Naturalising Flaggy Creek: Council continues to manage the Naturalising Flaggy Creek project (funded by the Environmental Trust). It aims to regenerate a degraded section of Flaggy Creek, which flows via Glenrock Lagoon to Burwood Beach. To date the project has undertaken bush regeneration and weed control works within the riparian zone, creek stabilisation and stormwater quality improvement works, and community education programs.

Adopt-a-SQID: Council continued to fund the program in 2007-2008, with assistance from Hunter-Central Rivers Catchment Management Authority, Hunter Water Corporation and Eraring Energy. The primary aim of the program is to involve the community in protecting the health of local waterways. The program encourages existing and new community based groups, including schools, to adopt their local Stormwater Quality Improvement Devices (SQIDs) and local waterways.

There are around 40 active Adopt-a-SQID groups across the city, with over 1,000 residents and school children involved.

The objectives of the project are to:

  • engage Lake Macquarie residents in adopting their local SQIDs
  • educate the community about protecting stormwater and local waterways
  • measure how effectively SQIDs are working, with a view to improving environmental quality and the health of downstream waterways.

Estuary Watch: In 2006 council commenced a monitoring and education program for the foreshore and estuary environments around Lake Macquarie. Estuary Watch includes water testing for temperature, salinity, acidity, turbidity and oxygen levels, and relates these measurements to environmental health. Assessments of foreshore and estuarine health are also made by observing foreshore vegetation, locating areas prone to erosion, and identifying the animals living in the mangroves, saltmarsh, seagrass wrack, and seagrass meadows. The Estuary Watch program is supported by grant funding from the Hunter Central Rivers Catchment Management Authority's Environmental Education Grant Program (funded through the Commonwealth Government's National Heritage Trust).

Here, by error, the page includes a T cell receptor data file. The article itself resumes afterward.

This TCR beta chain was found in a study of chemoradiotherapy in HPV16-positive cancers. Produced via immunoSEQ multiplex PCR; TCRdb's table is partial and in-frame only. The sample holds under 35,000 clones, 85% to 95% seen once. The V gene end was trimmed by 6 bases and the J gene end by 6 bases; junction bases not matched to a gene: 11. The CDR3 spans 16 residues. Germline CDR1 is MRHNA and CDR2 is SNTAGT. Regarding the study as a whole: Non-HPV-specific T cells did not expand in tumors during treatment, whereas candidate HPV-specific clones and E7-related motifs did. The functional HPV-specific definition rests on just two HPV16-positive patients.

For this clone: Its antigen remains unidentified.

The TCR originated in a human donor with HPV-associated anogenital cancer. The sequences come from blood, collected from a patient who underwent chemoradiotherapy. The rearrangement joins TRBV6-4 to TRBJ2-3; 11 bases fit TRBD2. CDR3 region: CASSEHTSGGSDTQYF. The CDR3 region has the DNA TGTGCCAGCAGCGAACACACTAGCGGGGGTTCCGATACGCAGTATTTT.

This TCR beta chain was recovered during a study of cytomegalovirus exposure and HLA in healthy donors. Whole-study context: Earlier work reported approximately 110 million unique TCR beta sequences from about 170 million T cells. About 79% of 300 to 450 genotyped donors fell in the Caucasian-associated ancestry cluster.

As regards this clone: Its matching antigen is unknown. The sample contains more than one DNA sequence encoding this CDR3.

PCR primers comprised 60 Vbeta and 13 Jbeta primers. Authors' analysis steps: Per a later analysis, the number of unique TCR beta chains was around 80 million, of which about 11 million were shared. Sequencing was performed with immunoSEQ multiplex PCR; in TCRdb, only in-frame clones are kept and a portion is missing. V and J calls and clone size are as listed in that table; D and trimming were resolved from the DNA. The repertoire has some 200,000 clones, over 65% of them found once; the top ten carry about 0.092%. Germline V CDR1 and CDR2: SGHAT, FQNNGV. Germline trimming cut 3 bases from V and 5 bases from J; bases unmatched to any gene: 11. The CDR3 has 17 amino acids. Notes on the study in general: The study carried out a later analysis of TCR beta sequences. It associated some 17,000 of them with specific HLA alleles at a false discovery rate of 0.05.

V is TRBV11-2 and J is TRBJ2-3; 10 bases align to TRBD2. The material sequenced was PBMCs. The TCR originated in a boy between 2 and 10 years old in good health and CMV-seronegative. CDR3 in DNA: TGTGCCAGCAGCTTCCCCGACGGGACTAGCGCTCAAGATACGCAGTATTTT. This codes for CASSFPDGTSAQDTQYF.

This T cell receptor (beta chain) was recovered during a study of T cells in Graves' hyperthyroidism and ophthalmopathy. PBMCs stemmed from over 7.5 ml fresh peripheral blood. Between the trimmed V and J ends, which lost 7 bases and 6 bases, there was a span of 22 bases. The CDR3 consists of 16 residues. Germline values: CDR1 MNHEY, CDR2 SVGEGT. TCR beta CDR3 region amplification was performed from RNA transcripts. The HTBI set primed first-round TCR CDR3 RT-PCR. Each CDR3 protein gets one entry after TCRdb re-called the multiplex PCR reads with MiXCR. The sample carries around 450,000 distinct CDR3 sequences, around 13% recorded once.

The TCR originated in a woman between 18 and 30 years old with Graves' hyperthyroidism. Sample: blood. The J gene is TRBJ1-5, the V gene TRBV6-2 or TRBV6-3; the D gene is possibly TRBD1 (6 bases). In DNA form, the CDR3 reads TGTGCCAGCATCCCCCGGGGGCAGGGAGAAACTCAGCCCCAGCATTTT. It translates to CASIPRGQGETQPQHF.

CLAMS (Communities Learning About Marine Shores) Project: Council received funding from the Hunter Central-Rivers Catchment Management Authority to undertake this project designed to increase awareness of marine shores in Lake Macquarie. A number of projects have been delivered under the CLAMS Project, including Project Aware on the Rocks, Our Coast Our Stories (Photographic Competition and Exhibition), Rock Platform Rambles and Marine Discovery Talks.

Educational Programs

Waste education: Ongoing community education activities, indirectly aimed at improving water quality, have been running during the past 12 months. These include the 'Don't be a Tosser' and the 'Give Your Dog a Hand' campaigns to include dog poo bag dispensers in all dog exercise areas in Lake Macquarie. The State Surf Lifesaving titles at Blacksmiths Beach were a waste wise event this year with recycling, 'Don't be a tosser' announcements over the PA and giveaways of personal ashtrays and bumper stickers with the 'Don't be a tosser' message. A number of Public Place Recycling stations were installed at popular beach areas, and the project has recently been extended. Council also participates in a regional plastic bag reduction campaign, 'Bag Yourself a Better Environment', involving a variety of education resources and activities.

Other Projects

Swansea Litter Basket Project: Council has recently installed approximately 30 gross pollutant traps to intercept litter, sediment and other contaminants before they enter Swansea Channel.

Table 11: Compliance and Ranking of Lake Macquarie Beaches for Summer 2007-2008

Site

Compliance (%)

Overall rank

(out of 41)

Faecal Coliforms

Enterococci

Glenrock Lagoon Beach

100

100

1

Dudley Beach

100

100

1

Redhead Beach

100

100

1

Blacksmiths Beach

100

100

1

Swansea Heads Little Beach

100

100

1

Caves Beach

100

100

1

Figure 15: Range of Bacterial Levels at Hunter Beaches during Summer 2007-2008

Page last updated: 24 June 2013